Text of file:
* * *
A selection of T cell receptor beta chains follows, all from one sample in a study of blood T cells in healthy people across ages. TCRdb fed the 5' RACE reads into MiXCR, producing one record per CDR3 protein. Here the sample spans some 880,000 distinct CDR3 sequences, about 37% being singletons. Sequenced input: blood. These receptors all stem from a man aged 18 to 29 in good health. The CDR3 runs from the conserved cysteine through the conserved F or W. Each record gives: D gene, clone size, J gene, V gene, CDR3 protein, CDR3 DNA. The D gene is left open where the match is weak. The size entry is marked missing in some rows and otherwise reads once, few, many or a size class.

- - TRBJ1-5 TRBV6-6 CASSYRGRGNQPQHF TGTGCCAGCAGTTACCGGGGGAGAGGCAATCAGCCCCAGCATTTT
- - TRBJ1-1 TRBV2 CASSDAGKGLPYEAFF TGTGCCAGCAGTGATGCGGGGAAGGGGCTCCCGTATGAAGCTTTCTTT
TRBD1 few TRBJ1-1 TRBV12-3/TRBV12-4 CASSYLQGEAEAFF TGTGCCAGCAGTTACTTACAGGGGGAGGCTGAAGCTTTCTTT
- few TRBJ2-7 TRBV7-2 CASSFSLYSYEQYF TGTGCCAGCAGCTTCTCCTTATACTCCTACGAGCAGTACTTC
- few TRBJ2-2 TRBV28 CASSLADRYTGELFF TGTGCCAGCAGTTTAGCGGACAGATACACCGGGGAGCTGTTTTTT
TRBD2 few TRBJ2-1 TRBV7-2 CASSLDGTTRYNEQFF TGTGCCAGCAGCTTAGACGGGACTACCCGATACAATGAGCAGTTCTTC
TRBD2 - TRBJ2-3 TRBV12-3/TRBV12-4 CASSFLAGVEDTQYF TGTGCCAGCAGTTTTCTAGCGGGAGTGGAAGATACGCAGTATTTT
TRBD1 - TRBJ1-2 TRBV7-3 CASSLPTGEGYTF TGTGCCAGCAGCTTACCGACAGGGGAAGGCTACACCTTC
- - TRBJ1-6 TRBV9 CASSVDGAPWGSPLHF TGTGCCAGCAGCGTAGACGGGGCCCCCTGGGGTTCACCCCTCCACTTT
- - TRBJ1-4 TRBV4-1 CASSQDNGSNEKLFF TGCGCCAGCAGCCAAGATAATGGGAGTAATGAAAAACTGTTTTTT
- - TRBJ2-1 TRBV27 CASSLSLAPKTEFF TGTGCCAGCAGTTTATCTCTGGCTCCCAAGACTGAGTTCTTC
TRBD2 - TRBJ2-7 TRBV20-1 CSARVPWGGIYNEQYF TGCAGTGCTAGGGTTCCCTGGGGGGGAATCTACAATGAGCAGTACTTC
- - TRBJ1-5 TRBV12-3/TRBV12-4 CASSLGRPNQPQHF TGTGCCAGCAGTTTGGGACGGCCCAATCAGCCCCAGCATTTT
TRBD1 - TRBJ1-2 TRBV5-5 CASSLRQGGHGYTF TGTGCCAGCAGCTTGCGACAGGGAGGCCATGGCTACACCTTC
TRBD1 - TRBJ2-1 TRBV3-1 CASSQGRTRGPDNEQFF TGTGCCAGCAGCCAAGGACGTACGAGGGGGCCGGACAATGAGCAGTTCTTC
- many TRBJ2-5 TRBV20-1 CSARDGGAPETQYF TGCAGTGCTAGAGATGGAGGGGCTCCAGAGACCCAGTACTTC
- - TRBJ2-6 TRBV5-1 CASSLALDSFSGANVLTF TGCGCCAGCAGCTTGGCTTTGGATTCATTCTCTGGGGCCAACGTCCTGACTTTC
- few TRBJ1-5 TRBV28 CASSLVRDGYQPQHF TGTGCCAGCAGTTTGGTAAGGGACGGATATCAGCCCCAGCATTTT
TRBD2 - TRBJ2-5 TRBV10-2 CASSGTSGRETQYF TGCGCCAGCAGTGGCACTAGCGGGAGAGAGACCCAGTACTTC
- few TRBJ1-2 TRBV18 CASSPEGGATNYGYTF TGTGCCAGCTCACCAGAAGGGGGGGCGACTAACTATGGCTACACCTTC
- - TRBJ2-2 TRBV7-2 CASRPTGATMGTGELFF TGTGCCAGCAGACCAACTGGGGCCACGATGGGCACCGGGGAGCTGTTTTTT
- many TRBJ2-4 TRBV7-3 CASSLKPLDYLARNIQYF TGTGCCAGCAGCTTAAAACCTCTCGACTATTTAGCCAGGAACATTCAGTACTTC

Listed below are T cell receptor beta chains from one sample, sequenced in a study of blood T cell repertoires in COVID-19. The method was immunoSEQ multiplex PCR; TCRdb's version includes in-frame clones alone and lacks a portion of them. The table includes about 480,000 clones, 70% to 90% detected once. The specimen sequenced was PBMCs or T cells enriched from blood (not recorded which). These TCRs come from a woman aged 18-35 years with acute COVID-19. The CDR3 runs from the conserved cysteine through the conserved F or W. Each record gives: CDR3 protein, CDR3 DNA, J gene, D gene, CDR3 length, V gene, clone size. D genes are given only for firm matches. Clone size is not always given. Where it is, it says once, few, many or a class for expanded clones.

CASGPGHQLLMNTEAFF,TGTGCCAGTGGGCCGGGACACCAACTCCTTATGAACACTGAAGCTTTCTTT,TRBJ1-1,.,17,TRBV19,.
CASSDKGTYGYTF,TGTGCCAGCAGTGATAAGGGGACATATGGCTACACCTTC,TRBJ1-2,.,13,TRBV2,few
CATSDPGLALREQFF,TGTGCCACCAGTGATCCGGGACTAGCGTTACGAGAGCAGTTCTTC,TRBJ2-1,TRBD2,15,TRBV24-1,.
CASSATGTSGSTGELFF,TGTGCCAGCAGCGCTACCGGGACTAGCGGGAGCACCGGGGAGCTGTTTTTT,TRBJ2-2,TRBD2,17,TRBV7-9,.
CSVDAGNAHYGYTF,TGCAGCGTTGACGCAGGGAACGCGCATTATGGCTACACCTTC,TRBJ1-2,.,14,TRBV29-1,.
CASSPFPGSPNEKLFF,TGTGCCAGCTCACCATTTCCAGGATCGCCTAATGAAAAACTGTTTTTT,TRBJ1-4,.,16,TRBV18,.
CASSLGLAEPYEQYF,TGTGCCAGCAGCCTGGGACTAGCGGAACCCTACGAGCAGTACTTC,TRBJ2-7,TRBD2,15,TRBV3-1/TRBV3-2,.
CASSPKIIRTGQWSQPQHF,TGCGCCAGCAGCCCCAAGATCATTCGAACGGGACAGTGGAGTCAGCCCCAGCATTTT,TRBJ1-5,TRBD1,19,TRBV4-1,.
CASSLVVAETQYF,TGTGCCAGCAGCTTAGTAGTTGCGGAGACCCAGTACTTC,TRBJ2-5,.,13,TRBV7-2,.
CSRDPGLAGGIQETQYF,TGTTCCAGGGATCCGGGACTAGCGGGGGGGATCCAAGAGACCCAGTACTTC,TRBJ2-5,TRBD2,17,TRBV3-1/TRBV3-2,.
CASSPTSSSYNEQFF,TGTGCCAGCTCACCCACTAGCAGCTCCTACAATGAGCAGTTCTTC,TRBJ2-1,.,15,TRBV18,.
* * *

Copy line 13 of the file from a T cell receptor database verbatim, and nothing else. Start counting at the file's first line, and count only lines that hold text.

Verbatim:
TRBD2 - TRBJ2-7 TRBV20-1 CSARVPWGGIYNEQYF TGCAGTGCTAGGGTTCCCTGGGGGGGAATCTACAATGAGCAGTACTTC